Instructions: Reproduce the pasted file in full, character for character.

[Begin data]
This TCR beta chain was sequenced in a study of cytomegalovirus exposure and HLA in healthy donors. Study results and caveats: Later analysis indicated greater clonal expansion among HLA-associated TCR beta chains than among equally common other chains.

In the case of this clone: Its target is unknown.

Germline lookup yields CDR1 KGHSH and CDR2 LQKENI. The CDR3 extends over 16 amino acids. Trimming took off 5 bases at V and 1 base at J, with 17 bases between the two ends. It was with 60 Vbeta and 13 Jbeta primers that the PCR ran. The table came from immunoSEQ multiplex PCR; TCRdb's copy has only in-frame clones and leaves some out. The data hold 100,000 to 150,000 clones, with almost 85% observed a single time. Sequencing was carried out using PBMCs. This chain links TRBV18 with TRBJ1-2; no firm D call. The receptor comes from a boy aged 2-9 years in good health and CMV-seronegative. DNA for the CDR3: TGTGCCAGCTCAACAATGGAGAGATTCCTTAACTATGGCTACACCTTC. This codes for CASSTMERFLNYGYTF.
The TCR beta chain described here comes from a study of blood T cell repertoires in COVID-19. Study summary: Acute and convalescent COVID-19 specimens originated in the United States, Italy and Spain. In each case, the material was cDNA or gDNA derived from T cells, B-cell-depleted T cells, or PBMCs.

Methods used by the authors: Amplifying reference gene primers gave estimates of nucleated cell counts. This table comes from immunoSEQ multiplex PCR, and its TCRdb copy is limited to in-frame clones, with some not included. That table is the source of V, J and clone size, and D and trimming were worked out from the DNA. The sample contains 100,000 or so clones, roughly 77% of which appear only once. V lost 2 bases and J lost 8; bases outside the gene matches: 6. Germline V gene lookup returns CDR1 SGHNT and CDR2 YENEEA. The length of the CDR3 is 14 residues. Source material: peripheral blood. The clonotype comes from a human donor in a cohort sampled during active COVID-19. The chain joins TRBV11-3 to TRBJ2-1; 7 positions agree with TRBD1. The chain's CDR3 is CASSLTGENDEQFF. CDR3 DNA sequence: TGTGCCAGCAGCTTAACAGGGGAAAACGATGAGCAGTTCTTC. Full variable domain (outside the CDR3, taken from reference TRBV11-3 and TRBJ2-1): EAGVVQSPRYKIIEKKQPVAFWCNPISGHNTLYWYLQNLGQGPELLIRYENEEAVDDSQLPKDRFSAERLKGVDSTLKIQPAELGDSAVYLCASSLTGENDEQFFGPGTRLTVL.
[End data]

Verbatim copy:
This TCR beta chain was sequenced in a study of cytomegalovirus exposure and HLA in healthy donors. Study results and caveats: Later analysis indicated greater clonal expansion among HLA-associated TCR beta chains than among equally common other chains.

In the case of this clone: Its target is unknown.

Germline lookup yields CDR1 KGHSH and CDR2 LQKENI. The CDR3 extends over 16 amino acids. Trimming took off 5 bases at V and 1 base at J, with 17 bases between the two ends. It was with 60 Vbeta and 13 Jbeta primers that the PCR ran. The table came from immunoSEQ multiplex PCR; TCRdb's copy has only in-frame clones and leaves some out. The data hold 100,000 to 150,000 clones, with almost 85% observed a single time. Sequencing was carried out using PBMCs. This chain links TRBV18 with TRBJ1-2; no firm D call. The receptor comes from a boy aged 2-9 years in good health and CMV-seronegative. DNA for the CDR3: TGTGCCAGCTCAACAATGGAGAGATTCCTTAACTATGGCTACACCTTC. This codes for CASSTMERFLNYGYTF.
The TCR beta chain described here comes from a study of blood T cell repertoires in COVID-19. Study summary: Acute and convalescent COVID-19 specimens originated in the United States, Italy and Spain. In each case, the material was cDNA or gDNA derived from T cells, B-cell-depleted T cells, or PBMCs.

Methods used by the authors: Amplifying reference gene primers gave estimates of nucleated cell counts. This table comes from immunoSEQ multiplex PCR, and its TCRdb copy is limited to in-frame clones, with some not included. That table is the source of V, J and clone size, and D and trimming were worked out from the DNA. The sample contains 100,000 or so clones, roughly 77% of which appear only once. V lost 2 bases and J lost 8; bases outside the gene matches: 6. Germline V gene lookup returns CDR1 SGHNT and CDR2 YENEEA. The length of the CDR3 is 14 residues. Source material: peripheral blood. The clonotype comes from a human donor in a cohort sampled during active COVID-19. The chain joins TRBV11-3 to TRBJ2-1; 7 positions agree with TRBD1. The chain's CDR3 is CASSLTGENDEQFF. CDR3 DNA sequence: TGTGCCAGCAGCTTAACAGGGGAAAACGATGAGCAGTTCTTC. Full variable domain (outside the CDR3, taken from reference TRBV11-3 and TRBJ2-1): EAGVVQSPRYKIIEKKQPVAFWCNPISGHNTLYWYLQNLGQGPELLIRYENEEAVDDSQLPKDRFSAERLKGVDSTLKIQPAELGDSAVYLCASSLTGENDEQFFGPGTRLTVL.